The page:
How To Fix Tennis Racket String


Fixing the strings of your tennis racket can help you improve your game and save money. This guide will show you how to do it quickly and easily, with just a few tools. You won’t need any professional help or expensive equipment—just some basic supplies that you probably already have around the house. With this step-by-step guide, you’ll learn how to measure, cut and string your racket like a pro. And once you’ve mastered this skill, you’ll be able to make adjustments whenever necessary in order to get the most out of each game. So let’s get started!

Gather the Necessary Materials

Ready to get started? Gather your materials and let’s begin the process of sprucing up your gear! To fix a tennis racket string, you will need a few tools: a clamp for holding the strings in place, an awl or similar instrument for creating holes in the grommets, fine gauge wire cutters or scissors to trim excess strings, and finally, new strings that match the size of your racket. When selecting strings, it is important to consider things like tension maintenance, durability, playability and comfort. You may also want to think about what type of knotting technique you would like to use when securing your strings.

The most popular knotting techniques are lacing (or looping) and tying knots at each end. Lacing is done by running one string through all of the grommets on one side of the frame before reversing direction and threading them through all of the grommets on the other side. Tying knots involves simply looping two ends around each other in an alternating fashion until everything is secure. Whichever method you choose will depend on personal preference as well as the type of racket you have.

Now that you have gathered all of your materials and decided which knotting technique is best for your situation, it’s time to start stringing! Make sure to follow any instructions provided with your new strings carefully so that they are properly secured before using them on court. With some patience and attention-to-detail, you can have a great playing experience with freshly strung rackets every time!

Remove the Old Strings

Before you can replace the strings on your racquet, you’ll need to take out the old ones. This is a necessary step in order to ensure that your new stringing job looks and performs optimally. Depending on what type of string you currently have and the tools available, there are various methods for removing your existing strings.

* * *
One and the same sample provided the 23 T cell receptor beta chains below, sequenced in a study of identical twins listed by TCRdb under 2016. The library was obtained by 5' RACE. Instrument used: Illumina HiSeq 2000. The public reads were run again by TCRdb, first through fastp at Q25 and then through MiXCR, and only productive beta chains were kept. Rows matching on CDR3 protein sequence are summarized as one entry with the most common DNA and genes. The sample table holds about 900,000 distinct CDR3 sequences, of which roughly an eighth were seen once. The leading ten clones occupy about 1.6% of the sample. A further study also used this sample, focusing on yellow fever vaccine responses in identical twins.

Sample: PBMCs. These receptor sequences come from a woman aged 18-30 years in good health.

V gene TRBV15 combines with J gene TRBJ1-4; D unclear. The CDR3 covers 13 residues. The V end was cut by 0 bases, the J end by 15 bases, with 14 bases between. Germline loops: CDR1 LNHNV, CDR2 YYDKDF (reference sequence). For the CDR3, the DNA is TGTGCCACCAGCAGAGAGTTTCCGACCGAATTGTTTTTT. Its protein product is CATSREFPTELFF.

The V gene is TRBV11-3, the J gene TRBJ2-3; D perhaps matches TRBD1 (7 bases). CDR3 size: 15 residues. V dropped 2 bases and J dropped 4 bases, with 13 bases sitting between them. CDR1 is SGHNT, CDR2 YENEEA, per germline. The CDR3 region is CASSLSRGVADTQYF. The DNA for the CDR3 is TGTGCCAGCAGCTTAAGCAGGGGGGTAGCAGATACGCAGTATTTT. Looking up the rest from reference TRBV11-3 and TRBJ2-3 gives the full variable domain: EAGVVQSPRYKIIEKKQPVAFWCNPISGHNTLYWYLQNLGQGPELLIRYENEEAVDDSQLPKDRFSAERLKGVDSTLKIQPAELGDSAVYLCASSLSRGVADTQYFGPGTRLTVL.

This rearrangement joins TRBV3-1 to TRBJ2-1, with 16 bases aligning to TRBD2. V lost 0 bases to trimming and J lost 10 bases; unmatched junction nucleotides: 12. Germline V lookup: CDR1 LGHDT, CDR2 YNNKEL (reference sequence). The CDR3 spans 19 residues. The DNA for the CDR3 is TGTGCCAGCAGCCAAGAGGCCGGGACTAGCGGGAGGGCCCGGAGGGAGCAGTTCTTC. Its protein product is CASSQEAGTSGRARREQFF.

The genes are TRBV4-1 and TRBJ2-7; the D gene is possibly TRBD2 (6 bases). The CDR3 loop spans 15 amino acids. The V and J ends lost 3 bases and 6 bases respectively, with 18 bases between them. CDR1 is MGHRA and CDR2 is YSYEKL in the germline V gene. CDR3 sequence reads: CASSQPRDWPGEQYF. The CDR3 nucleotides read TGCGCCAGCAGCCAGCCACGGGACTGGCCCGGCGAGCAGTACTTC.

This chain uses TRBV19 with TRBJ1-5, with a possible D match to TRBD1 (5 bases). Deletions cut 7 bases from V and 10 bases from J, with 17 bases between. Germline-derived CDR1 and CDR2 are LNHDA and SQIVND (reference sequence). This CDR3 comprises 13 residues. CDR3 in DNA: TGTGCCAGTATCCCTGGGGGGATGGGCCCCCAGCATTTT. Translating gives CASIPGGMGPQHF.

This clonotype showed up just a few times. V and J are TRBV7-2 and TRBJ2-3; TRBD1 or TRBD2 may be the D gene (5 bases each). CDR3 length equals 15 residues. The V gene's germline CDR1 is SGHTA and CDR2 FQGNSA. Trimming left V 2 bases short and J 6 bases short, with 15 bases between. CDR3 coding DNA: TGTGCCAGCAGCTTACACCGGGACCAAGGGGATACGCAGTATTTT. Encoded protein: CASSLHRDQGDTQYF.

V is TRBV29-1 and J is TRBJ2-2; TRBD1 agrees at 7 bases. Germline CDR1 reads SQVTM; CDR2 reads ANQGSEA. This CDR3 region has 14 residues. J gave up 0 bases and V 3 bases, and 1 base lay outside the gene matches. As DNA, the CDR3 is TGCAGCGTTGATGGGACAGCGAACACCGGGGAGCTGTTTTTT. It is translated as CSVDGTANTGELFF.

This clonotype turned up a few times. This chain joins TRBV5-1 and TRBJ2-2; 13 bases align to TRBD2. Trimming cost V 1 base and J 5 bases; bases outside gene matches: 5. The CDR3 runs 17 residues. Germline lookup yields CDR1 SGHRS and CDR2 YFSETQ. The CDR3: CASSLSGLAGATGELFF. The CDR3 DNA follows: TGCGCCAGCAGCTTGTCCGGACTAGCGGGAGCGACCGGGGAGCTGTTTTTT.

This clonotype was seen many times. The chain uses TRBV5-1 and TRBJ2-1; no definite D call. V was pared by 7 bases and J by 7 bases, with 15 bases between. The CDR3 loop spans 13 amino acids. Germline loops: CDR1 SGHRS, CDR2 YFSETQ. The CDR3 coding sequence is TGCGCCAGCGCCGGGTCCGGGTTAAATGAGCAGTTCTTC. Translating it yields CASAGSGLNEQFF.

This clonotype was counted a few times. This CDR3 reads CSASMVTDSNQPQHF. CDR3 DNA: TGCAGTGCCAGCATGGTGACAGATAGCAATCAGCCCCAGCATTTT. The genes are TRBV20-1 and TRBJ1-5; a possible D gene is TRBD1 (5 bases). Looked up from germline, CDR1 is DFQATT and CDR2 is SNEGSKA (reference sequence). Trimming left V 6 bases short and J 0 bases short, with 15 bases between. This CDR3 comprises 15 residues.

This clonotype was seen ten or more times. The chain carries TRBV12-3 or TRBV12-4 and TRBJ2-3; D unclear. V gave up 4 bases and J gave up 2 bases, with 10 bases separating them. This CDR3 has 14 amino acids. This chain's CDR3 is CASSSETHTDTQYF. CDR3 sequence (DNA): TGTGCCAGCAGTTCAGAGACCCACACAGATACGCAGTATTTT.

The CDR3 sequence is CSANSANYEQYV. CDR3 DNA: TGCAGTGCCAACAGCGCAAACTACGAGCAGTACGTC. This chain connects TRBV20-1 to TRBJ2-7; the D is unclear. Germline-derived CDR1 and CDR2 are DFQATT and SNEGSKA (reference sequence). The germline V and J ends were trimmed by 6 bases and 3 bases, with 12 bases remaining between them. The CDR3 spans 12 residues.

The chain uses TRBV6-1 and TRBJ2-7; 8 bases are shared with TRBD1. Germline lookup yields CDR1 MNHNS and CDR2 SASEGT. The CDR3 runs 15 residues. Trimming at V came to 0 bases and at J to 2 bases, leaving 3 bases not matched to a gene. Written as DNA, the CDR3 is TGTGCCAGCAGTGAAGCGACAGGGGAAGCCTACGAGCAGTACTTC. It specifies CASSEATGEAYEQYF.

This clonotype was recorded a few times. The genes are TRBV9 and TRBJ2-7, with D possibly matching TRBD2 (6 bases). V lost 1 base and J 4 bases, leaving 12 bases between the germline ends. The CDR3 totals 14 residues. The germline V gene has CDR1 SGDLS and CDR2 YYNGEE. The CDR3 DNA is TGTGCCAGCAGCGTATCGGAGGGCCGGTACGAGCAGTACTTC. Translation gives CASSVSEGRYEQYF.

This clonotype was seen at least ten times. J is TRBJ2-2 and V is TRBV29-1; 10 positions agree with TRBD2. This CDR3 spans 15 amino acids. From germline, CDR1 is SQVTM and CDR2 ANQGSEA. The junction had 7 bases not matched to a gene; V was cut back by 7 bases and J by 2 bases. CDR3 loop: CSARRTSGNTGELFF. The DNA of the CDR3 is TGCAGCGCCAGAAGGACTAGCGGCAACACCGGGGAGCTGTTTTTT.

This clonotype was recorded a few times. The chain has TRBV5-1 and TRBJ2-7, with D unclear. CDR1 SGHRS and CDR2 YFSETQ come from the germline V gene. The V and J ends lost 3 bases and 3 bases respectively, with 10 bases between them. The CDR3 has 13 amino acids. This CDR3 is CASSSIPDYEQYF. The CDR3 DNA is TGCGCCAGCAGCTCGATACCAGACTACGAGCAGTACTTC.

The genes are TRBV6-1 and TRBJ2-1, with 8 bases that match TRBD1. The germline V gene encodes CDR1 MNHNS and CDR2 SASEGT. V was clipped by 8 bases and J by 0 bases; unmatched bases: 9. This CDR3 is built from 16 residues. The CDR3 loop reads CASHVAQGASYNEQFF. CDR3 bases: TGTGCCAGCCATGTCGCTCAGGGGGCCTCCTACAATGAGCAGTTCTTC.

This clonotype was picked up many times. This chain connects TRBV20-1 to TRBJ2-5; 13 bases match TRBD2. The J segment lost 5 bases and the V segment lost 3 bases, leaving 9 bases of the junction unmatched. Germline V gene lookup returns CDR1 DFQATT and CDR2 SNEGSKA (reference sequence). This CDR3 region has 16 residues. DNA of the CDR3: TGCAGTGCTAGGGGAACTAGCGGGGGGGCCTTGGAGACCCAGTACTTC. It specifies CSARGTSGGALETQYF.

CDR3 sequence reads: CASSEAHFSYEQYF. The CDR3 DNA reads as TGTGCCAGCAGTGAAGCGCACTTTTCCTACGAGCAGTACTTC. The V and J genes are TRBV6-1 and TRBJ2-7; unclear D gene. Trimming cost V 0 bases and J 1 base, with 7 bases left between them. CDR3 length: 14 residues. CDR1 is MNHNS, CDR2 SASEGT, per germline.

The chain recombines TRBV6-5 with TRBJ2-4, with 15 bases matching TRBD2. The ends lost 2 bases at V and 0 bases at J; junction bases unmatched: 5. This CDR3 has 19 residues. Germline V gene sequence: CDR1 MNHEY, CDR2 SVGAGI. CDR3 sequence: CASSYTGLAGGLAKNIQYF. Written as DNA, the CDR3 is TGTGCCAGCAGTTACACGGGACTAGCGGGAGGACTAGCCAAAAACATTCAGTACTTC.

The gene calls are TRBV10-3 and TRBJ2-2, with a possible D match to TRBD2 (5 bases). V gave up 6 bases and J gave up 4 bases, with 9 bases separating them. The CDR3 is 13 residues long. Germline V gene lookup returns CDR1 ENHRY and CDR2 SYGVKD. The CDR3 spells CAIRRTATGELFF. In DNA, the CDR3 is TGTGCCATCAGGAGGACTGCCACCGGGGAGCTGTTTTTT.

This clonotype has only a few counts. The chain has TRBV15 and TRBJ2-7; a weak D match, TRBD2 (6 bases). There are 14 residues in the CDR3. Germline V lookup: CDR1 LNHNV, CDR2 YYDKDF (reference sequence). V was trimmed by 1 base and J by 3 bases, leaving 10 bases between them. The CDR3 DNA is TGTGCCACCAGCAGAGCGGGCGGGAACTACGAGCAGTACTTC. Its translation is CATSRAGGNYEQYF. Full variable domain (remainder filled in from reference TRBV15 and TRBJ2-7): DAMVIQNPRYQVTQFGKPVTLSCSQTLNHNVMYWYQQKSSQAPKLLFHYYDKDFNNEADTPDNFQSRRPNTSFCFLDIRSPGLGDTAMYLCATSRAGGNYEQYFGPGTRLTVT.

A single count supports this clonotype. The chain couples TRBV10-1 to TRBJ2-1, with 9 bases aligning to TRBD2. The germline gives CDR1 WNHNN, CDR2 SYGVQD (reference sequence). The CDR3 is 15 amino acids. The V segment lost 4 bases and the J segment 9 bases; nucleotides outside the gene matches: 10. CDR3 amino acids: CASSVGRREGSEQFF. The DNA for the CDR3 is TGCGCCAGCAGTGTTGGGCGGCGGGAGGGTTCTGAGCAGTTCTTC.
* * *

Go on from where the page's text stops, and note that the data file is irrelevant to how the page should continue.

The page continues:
To start with, it’s important to know what kind of string you’re dealing with. Synthetic gut strings will be easier to remove than natural gut strings or other specialty types as they don’t grip onto the frame nearly as well. But regardless of the type, there are certain tools that make this task much simpler – namely a pair of pliers or wire cutters and a restringing tool such as an awl or hook blade.

If possible, use these tools to cut away at one end of the string at a time until it becomes loose enough for you to pull out from either end using just your fingers. When doing so, pay close attention not to damage any parts of the frame by accident. If you experience too much resistance when cutting away at one side, try switching over to the other side until it comes free more easily – this ensures that no unnecessary force is placed upon any part of your racket during removal. Once all old strings have been taken off successfully, then you can move on and begin re-stringing!

Measure and Cut the New Strings

Now that you’ve removed the old strings, it’s time to measure and cut the new ones. Grab your tools and let’s get started! When selecting a new string for your tennis racket, there are several things to consider, such as the type of string you want to use and the tension rating. The type of string will impact how much power or spin you can generate with each shot, while the tension rating determines how tightly it is strung in your racket. It is important to select both these features carefully so that you get the most out of your racket when playing.

The first step in measuring and cutting a new string is determining its length. You’ll need to measure from one end of the racket frame around to the other end, including any knots or loops at either end. Once you have this measurement, subtract about four inches from it before cutting off two pieces of equal length. This will ensure that each side has enough slack when strung in opposite directions across the racket frame so that they meet correctly in the middle without being too tight or loose.

Next, tie a knot at one end of each piece of string and thread them through their respective sides of the racket frame until they reach their starting points on either side. Then pull them tight until they meet up in the middle where they should be tied together securely with another knot. Finally, make sure all knots are secure before trimming off any excess material around them with scissors or a knife blade for a neat finish.

String the Racket

Grab ahold of the two strings and give them each a good tug to make sure they’re securely fastened before carefully weaving them through the holes in your racket. Start at the center of your string bed, which is typically marked by a different color than the rest of your frame. Thread one end into an outside hole on one side and pull it across to an opposite inside hole then back out to an outside hole on the other side. Continue this pattern until you have reached your desired string tension and gauge. As you go, alternate between sides for each pass so that both strings are threaded evenly. It’s important to not pull too hard as this can cause damage to the racket or even break the strings if they’re not secured properly.